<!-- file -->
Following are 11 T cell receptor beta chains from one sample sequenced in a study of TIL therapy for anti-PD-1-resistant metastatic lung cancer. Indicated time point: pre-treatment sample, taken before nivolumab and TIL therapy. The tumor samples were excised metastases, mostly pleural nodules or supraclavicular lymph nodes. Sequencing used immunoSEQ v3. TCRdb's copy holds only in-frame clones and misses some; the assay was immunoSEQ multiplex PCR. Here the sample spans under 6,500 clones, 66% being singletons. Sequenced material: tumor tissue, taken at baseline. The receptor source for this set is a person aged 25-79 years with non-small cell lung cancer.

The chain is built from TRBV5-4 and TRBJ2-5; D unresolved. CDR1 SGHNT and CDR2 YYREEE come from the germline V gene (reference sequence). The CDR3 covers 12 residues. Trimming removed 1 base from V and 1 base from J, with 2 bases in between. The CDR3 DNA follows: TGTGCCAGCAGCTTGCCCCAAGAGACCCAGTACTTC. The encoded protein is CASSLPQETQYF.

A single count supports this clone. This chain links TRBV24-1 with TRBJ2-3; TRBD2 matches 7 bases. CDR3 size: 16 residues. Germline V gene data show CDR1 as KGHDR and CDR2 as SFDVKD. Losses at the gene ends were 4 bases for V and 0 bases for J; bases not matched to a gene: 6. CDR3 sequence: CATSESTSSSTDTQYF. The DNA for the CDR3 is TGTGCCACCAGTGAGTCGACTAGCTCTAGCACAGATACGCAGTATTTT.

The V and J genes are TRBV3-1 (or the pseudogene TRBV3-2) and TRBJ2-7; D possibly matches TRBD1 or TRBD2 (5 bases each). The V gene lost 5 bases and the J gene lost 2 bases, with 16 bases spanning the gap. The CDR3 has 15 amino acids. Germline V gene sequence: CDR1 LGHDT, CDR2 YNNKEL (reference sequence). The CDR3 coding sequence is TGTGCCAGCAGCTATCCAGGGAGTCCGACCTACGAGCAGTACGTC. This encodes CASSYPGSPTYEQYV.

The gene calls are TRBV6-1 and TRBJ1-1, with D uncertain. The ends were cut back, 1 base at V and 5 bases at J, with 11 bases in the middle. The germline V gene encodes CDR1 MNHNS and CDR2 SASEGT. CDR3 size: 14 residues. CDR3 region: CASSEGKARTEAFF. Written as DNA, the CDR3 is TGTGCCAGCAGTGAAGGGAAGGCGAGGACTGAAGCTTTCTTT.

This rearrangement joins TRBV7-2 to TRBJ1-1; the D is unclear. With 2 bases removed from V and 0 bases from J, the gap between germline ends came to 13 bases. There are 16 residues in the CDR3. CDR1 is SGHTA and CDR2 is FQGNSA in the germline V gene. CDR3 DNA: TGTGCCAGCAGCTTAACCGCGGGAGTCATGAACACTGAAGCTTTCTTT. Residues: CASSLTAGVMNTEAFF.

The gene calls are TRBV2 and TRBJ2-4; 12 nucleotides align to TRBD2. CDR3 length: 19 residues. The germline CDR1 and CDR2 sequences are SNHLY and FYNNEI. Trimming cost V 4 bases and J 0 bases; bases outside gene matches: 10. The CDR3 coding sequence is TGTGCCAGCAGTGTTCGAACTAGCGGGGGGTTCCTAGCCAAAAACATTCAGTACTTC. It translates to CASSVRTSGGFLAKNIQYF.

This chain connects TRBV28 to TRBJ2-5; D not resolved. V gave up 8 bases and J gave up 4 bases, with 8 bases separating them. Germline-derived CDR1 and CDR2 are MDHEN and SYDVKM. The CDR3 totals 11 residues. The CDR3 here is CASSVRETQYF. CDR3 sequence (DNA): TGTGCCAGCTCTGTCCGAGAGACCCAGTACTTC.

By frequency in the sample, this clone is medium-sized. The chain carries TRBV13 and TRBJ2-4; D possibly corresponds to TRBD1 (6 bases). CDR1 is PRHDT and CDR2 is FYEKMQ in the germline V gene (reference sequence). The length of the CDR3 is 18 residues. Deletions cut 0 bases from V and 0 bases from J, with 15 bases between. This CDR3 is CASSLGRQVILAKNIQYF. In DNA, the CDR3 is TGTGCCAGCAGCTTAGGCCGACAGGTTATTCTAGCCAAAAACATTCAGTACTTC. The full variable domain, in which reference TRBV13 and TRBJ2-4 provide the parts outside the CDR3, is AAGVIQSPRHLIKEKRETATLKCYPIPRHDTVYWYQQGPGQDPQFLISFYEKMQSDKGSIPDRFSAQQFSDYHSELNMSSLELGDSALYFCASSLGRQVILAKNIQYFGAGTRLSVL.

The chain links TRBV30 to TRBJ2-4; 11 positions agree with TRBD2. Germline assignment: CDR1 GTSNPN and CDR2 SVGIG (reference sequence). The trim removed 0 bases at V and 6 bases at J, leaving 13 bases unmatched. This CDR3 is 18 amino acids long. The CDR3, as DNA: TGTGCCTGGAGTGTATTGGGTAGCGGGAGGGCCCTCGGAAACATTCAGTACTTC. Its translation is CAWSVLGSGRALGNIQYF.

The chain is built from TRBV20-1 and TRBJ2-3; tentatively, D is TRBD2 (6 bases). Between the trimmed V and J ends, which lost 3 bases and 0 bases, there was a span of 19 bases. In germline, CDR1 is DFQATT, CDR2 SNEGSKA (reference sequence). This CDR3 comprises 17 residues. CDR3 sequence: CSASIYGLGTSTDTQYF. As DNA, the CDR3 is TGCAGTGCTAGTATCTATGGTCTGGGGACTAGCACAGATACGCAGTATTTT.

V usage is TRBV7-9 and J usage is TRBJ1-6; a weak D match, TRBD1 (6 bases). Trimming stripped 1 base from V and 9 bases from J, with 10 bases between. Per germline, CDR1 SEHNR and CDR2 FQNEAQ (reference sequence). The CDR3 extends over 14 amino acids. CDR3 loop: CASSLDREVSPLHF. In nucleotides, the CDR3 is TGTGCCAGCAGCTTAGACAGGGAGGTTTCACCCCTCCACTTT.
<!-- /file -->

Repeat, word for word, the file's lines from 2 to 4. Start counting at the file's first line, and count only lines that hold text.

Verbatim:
The chain is built from TRBV5-4 and TRBJ2-5; D unresolved. CDR1 SGHNT and CDR2 YYREEE come from the germline V gene (reference sequence). The CDR3 covers 12 residues. Trimming removed 1 base from V and 1 base from J, with 2 bases in between. The CDR3 DNA follows: TGTGCCAGCAGCTTGCCCCAAGAGACCCAGTACTTC. The encoded protein is CASSLPQETQYF.

A single count supports this clone. This chain links TRBV24-1 with TRBJ2-3; TRBD2 matches 7 bases. CDR3 size: 16 residues. Germline V gene data show CDR1 as KGHDR and CDR2 as SFDVKD. Losses at the gene ends were 4 bases for V and 0 bases for J; bases not matched to a gene: 6. CDR3 sequence: CATSESTSSSTDTQYF. The DNA for the CDR3 is TGTGCCACCAGTGAGTCGACTAGCTCTAGCACAGATACGCAGTATTTT.

The V and J genes are TRBV3-1 (or the pseudogene TRBV3-2) and TRBJ2-7; D possibly matches TRBD1 or TRBD2 (5 bases each). The V gene lost 5 bases and the J gene lost 2 bases, with 16 bases spanning the gap. The CDR3 has 15 amino acids. Germline V gene sequence: CDR1 LGHDT, CDR2 YNNKEL (reference sequence). The CDR3 coding sequence is TGTGCCAGCAGCTATCCAGGGAGTCCGACCTACGAGCAGTACGTC. This encodes CASSYPGSPTYEQYV.